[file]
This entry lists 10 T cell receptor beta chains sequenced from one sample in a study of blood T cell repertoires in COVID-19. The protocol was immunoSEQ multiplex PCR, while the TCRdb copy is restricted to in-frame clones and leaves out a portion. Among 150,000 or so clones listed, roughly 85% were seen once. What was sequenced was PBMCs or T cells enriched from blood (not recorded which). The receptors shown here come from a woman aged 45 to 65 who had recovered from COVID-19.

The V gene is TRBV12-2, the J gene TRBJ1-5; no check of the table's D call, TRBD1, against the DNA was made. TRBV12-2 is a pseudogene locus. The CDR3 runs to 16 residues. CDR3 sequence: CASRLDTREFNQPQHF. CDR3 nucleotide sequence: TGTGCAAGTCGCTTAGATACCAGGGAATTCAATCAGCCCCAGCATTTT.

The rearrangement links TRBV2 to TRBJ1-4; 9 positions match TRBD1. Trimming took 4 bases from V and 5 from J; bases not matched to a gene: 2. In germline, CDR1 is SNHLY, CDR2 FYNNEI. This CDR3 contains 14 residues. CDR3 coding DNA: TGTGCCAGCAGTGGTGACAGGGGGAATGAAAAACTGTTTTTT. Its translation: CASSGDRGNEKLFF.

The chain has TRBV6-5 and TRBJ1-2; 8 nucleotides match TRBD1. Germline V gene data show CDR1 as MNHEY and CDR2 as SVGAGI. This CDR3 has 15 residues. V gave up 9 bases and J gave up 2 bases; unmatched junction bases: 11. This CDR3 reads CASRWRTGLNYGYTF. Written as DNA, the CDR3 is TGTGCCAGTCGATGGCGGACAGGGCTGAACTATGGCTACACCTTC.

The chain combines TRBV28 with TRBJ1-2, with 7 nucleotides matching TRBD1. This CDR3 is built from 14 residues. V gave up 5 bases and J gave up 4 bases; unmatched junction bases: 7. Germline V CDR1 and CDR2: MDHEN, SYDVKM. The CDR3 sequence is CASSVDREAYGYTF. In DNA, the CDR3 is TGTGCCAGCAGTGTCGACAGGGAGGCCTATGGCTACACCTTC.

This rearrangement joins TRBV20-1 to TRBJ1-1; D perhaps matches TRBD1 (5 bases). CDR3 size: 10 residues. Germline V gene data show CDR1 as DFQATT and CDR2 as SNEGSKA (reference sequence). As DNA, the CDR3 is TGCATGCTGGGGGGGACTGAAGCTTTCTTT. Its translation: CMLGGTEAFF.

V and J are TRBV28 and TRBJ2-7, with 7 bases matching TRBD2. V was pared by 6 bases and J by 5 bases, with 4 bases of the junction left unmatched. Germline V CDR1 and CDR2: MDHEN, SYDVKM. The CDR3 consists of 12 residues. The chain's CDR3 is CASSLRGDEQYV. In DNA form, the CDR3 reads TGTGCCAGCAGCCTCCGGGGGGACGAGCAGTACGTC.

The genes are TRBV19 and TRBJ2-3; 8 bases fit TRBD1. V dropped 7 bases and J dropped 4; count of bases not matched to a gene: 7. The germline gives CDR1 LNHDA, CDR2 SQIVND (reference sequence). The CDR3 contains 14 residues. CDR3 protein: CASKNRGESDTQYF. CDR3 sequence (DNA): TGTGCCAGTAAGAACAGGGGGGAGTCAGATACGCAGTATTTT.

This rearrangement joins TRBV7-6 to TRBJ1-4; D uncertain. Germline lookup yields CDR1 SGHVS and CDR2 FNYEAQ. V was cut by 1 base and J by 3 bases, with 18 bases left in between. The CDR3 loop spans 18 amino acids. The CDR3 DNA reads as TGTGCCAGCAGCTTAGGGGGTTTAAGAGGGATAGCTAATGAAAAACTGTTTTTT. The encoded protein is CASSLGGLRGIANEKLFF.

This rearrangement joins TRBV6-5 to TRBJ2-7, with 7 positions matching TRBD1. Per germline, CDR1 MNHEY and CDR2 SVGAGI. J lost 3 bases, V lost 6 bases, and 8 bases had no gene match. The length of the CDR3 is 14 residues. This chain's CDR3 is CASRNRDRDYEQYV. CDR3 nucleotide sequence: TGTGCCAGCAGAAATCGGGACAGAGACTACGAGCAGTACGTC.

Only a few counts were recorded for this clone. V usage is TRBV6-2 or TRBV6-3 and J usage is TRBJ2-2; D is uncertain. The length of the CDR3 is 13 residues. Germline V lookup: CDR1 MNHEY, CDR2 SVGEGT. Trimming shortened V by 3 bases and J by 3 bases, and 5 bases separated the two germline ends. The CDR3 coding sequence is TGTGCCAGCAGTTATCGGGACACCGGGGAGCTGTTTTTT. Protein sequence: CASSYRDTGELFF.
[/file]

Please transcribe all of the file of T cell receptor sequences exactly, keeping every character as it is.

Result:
This entry lists 10 T cell receptor beta chains sequenced from one sample in a study of blood T cell repertoires in COVID-19. The protocol was immunoSEQ multiplex PCR, while the TCRdb copy is restricted to in-frame clones and leaves out a portion. Among 150,000 or so clones listed, roughly 85% were seen once. What was sequenced was PBMCs or T cells enriched from blood (not recorded which). The receptors shown here come from a woman aged 45 to 65 who had recovered from COVID-19.

The V gene is TRBV12-2, the J gene TRBJ1-5; no check of the table's D call, TRBD1, against the DNA was made. TRBV12-2 is a pseudogene locus. The CDR3 runs to 16 residues. CDR3 sequence: CASRLDTREFNQPQHF. CDR3 nucleotide sequence: TGTGCAAGTCGCTTAGATACCAGGGAATTCAATCAGCCCCAGCATTTT.

The rearrangement links TRBV2 to TRBJ1-4; 9 positions match TRBD1. Trimming took 4 bases from V and 5 from J; bases not matched to a gene: 2. In germline, CDR1 is SNHLY, CDR2 FYNNEI. This CDR3 contains 14 residues. CDR3 coding DNA: TGTGCCAGCAGTGGTGACAGGGGGAATGAAAAACTGTTTTTT. Its translation: CASSGDRGNEKLFF.

The chain has TRBV6-5 and TRBJ1-2; 8 nucleotides match TRBD1. Germline V gene data show CDR1 as MNHEY and CDR2 as SVGAGI. This CDR3 has 15 residues. V gave up 9 bases and J gave up 2 bases; unmatched junction bases: 11. This CDR3 reads CASRWRTGLNYGYTF. Written as DNA, the CDR3 is TGTGCCAGTCGATGGCGGACAGGGCTGAACTATGGCTACACCTTC.

The chain combines TRBV28 with TRBJ1-2, with 7 nucleotides matching TRBD1. This CDR3 is built from 14 residues. V gave up 5 bases and J gave up 4 bases; unmatched junction bases: 7. Germline V CDR1 and CDR2: MDHEN, SYDVKM. The CDR3 sequence is CASSVDREAYGYTF. In DNA, the CDR3 is TGTGCCAGCAGTGTCGACAGGGAGGCCTATGGCTACACCTTC.

This rearrangement joins TRBV20-1 to TRBJ1-1; D perhaps matches TRBD1 (5 bases). CDR3 size: 10 residues. Germline V gene data show CDR1 as DFQATT and CDR2 as SNEGSKA (reference sequence). As DNA, the CDR3 is TGCATGCTGGGGGGGACTGAAGCTTTCTTT. Its translation: CMLGGTEAFF.

V and J are TRBV28 and TRBJ2-7, with 7 bases matching TRBD2. V was pared by 6 bases and J by 5 bases, with 4 bases of the junction left unmatched. Germline V CDR1 and CDR2: MDHEN, SYDVKM. The CDR3 consists of 12 residues. The chain's CDR3 is CASSLRGDEQYV. In DNA form, the CDR3 reads TGTGCCAGCAGCCTCCGGGGGGACGAGCAGTACGTC.

The genes are TRBV19 and TRBJ2-3; 8 bases fit TRBD1. V dropped 7 bases and J dropped 4; count of bases not matched to a gene: 7. The germline gives CDR1 LNHDA, CDR2 SQIVND (reference sequence). The CDR3 contains 14 residues. CDR3 protein: CASKNRGESDTQYF. CDR3 sequence (DNA): TGTGCCAGTAAGAACAGGGGGGAGTCAGATACGCAGTATTTT.

This rearrangement joins TRBV7-6 to TRBJ1-4; D uncertain. Germline lookup yields CDR1 SGHVS and CDR2 FNYEAQ. V was cut by 1 base and J by 3 bases, with 18 bases left in between. The CDR3 loop spans 18 amino acids. The CDR3 DNA reads as TGTGCCAGCAGCTTAGGGGGTTTAAGAGGGATAGCTAATGAAAAACTGTTTTTT. The encoded protein is CASSLGGLRGIANEKLFF.

This rearrangement joins TRBV6-5 to TRBJ2-7, with 7 positions matching TRBD1. Per germline, CDR1 MNHEY and CDR2 SVGAGI. J lost 3 bases, V lost 6 bases, and 8 bases had no gene match. The length of the CDR3 is 14 residues. This chain's CDR3 is CASRNRDRDYEQYV. CDR3 nucleotide sequence: TGTGCCAGCAGAAATCGGGACAGAGACTACGAGCAGTACGTC.

Only a few counts were recorded for this clone. V usage is TRBV6-2 or TRBV6-3 and J usage is TRBJ2-2; D is uncertain. The length of the CDR3 is 13 residues. Germline V lookup: CDR1 MNHEY, CDR2 SVGEGT. Trimming shortened V by 3 bases and J by 3 bases, and 5 bases separated the two germline ends. The CDR3 coding sequence is TGTGCCAGCAGTTATCGGGACACCGGGGAGCTGTTTTTT. Protein sequence: CASSYRDTGELFF.